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NAME

       zshroadmap - informal introduction to the zsh manual

       The  Zsh  Manual,  like the shell itself, is large and often complicated.  This section of
       the manual provides some pointers to  areas  of  the  shell  that  are  likely  to  be  of
       particular  interest  to  new  users,  and  indicates  where in the rest of the manual the
       documentation is to be found.

WHEN THE SHELL STARTS

       When it starts, the shell reads commands from various files.   These  can  be  created  or
       edited to customize the shell.  See the section Startup/Shutdown Files in zsh(1).

       If  no personal initialization files exist for the current user, a function is run to help
       you change some of the most common settings.  It won't appear if  your  administrator  has
       disabled  the  zsh/newuser  module.  The function is designed to be self-explanatory.  You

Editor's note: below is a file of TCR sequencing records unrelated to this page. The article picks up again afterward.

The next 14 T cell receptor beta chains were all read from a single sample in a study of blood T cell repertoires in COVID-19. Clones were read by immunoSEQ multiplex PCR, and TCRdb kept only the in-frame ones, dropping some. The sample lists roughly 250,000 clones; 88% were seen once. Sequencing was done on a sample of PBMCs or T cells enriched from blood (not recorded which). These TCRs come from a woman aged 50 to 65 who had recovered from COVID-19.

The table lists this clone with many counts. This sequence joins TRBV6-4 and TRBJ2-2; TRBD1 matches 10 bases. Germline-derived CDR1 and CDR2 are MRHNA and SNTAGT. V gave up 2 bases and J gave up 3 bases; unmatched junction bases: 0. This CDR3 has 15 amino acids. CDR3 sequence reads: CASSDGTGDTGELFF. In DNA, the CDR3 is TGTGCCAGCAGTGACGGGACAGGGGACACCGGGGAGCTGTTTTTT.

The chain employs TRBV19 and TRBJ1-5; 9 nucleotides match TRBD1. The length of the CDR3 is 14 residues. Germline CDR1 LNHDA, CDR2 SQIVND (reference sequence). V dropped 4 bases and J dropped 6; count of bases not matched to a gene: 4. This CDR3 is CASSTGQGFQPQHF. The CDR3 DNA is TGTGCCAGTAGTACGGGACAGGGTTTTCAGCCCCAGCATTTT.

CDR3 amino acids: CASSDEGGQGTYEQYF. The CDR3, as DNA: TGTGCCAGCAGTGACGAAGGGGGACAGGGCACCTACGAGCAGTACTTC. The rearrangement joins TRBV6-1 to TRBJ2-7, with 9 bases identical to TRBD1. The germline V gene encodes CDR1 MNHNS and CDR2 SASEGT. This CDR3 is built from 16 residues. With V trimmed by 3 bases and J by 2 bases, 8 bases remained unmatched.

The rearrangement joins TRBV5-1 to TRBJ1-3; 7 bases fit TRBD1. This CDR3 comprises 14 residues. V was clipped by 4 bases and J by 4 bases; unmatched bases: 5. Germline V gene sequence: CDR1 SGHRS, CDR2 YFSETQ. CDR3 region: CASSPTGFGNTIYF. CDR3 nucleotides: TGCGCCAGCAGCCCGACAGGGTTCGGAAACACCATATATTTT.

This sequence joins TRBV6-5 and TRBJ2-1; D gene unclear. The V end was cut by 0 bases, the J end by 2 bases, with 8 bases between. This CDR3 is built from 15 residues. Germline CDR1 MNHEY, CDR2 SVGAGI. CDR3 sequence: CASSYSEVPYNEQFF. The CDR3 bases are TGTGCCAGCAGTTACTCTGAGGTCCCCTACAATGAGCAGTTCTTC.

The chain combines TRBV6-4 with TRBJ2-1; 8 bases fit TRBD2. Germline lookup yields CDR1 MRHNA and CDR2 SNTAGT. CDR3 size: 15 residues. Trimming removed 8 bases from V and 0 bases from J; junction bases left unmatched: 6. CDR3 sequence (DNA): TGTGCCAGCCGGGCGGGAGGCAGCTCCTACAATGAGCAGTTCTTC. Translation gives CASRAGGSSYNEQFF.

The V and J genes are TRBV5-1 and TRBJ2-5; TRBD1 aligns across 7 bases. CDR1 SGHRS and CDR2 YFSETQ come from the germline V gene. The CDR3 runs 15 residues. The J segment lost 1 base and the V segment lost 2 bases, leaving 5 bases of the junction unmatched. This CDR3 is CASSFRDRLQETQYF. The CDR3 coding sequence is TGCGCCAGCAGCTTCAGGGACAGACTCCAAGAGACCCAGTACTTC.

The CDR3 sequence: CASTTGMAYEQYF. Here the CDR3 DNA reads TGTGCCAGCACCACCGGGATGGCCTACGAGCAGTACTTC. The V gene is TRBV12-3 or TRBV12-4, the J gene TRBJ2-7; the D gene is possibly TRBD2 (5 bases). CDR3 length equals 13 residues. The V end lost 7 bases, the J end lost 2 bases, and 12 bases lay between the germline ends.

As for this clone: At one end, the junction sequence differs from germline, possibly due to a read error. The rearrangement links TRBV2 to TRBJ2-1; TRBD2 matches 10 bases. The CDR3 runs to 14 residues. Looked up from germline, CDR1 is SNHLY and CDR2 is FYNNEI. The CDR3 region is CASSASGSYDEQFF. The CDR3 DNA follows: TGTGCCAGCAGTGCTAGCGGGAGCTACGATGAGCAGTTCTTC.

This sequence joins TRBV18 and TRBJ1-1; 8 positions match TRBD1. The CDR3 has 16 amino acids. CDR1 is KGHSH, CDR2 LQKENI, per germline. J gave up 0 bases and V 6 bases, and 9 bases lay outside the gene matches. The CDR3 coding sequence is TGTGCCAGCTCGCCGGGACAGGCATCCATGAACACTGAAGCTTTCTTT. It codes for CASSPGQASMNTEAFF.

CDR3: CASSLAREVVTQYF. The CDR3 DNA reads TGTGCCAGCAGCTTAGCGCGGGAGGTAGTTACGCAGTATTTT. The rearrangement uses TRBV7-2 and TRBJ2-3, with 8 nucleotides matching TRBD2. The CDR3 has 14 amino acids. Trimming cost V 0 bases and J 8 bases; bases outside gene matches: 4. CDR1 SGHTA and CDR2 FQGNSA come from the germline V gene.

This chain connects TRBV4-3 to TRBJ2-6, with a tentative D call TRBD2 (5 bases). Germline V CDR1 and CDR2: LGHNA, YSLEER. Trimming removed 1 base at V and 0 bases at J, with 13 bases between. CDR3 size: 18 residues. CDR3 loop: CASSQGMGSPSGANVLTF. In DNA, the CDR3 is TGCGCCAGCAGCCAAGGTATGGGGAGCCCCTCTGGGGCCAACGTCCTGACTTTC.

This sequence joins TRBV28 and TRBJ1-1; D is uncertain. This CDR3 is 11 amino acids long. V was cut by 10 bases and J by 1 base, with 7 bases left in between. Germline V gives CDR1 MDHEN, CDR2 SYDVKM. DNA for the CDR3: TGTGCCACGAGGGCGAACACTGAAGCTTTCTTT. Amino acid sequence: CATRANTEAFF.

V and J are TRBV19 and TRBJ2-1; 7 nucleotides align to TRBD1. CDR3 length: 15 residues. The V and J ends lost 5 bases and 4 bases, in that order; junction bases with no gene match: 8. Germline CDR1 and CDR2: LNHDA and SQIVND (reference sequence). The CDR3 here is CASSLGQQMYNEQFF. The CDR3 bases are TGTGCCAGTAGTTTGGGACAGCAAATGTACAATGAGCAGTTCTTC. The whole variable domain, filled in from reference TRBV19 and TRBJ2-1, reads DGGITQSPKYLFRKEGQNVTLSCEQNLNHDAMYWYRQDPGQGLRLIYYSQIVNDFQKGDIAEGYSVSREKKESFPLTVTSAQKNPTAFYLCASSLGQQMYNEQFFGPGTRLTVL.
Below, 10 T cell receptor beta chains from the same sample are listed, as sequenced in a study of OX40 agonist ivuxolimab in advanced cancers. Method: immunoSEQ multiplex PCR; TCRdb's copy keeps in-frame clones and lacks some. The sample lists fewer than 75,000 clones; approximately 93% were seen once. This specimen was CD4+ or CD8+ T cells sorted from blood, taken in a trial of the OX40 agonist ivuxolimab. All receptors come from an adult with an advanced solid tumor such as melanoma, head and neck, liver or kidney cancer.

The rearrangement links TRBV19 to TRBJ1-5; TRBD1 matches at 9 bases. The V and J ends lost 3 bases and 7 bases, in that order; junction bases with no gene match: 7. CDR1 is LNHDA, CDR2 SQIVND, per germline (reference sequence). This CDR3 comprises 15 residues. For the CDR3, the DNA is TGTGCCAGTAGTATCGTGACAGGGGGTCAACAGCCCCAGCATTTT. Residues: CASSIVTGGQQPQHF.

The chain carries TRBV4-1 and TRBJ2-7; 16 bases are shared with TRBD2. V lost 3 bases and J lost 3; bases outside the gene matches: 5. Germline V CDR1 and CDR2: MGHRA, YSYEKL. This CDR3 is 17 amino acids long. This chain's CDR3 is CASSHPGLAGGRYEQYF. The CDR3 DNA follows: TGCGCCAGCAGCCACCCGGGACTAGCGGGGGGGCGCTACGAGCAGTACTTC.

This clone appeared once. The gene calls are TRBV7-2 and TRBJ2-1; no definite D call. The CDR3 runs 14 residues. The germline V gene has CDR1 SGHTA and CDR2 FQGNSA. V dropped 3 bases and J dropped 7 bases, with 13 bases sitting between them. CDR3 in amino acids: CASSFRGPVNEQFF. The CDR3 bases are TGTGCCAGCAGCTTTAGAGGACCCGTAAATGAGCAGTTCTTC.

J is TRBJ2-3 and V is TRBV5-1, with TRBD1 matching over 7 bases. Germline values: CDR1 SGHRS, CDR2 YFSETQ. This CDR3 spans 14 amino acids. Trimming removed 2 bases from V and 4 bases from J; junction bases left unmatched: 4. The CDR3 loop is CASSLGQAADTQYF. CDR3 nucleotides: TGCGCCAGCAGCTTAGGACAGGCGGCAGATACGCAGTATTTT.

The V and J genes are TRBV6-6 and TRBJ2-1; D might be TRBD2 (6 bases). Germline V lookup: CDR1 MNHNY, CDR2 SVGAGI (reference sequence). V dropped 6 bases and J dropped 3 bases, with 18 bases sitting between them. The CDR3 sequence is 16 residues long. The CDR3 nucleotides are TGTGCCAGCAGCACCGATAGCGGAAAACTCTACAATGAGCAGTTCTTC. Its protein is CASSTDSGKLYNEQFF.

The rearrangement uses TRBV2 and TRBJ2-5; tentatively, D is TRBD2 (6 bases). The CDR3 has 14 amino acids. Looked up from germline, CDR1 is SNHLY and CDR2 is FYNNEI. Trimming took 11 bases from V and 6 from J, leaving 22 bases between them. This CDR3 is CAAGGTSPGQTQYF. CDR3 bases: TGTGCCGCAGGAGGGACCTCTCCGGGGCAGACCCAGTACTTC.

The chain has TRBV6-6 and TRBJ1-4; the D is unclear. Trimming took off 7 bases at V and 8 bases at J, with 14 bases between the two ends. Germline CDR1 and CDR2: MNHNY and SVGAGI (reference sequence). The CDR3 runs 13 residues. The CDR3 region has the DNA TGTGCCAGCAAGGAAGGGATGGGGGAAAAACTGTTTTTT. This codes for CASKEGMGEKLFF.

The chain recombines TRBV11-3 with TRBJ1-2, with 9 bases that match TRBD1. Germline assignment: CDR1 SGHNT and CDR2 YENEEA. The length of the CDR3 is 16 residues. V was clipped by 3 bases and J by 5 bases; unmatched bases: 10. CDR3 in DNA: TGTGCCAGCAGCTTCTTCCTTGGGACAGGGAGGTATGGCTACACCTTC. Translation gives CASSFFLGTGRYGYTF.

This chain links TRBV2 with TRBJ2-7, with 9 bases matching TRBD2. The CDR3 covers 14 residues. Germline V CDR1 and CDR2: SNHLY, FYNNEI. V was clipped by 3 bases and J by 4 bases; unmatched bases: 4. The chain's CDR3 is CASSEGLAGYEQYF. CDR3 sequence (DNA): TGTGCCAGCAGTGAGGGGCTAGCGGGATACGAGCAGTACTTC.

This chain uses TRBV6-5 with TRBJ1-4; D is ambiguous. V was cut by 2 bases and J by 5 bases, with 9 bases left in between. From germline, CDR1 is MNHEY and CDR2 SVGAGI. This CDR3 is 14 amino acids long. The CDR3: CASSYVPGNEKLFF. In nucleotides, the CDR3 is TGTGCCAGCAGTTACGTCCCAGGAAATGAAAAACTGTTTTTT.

can run it by hand with `autoload -Uz zsh-newuser-install; zsh-newuser-install  -f'.   See
       also the section User Configuration Functions in zshcontrib(1).

INTERACTIVE USE

       Interaction  with  the  shell uses the builtin Zsh Line Editor, ZLE.  This is described in
       detail in zshzle(1).

       The first decision a user must make is whether to use the Emacs or Vi editing mode as  the
       keys for editing are substantially different.  Emacs editing mode is probably more natural
       for beginners and can be selected explicitly with the command bindkey -e.

       A history mechanism for retrieving previously typed lines (most simply with the Up or Down